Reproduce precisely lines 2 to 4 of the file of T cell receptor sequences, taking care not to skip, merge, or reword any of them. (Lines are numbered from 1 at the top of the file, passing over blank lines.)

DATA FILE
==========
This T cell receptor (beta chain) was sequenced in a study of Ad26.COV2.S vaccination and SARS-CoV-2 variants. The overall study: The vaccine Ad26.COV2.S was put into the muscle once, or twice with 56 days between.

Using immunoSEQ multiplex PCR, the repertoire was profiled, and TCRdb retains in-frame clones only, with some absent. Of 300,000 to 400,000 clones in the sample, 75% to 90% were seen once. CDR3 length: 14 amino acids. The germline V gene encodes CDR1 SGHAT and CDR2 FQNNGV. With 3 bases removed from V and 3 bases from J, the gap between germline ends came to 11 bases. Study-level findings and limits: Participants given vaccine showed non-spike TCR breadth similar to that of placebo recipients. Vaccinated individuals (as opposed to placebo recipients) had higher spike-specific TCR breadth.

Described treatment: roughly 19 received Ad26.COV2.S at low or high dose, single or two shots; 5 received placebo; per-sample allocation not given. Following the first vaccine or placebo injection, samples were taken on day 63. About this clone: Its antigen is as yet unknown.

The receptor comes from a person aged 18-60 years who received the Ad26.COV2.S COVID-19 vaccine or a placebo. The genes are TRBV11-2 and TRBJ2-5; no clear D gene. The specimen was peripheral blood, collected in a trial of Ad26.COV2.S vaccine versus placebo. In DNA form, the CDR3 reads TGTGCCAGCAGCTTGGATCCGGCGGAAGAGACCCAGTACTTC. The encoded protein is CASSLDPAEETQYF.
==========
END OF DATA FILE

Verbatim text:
Using immunoSEQ multiplex PCR, the repertoire was profiled, and TCRdb retains in-frame clones only, with some absent. Of 300,000 to 400,000 clones in the sample, 75% to 90% were seen once. CDR3 length: 14 amino acids. The germline V gene encodes CDR1 SGHAT and CDR2 FQNNGV. With 3 bases removed from V and 3 bases from J, the gap between germline ends came to 11 bases. Study-level findings and limits: Participants given vaccine showed non-spike TCR breadth similar to that of placebo recipients. Vaccinated individuals (as opposed to placebo recipients) had higher spike-specific TCR breadth.

Described treatment: roughly 19 received Ad26.COV2.S at low or high dose, single or two shots; 5 received placebo; per-sample allocation not given. Following the first vaccine or placebo injection, samples were taken on day 63. About this clone: Its antigen is as yet unknown.

The receptor comes from a person aged 18-60 years who received the Ad26.COV2.S COVID-19 vaccine or a placebo. The genes are TRBV11-2 and TRBJ2-5; no clear D gene. The specimen was peripheral blood, collected in a trial of Ad26.COV2.S vaccine versus placebo. In DNA form, the CDR3 reads TGTGCCAGCAGCTTGGATCCGGCGGAAGAGACCCAGTACTTC. The encoded protein is CASSLDPAEETQYF.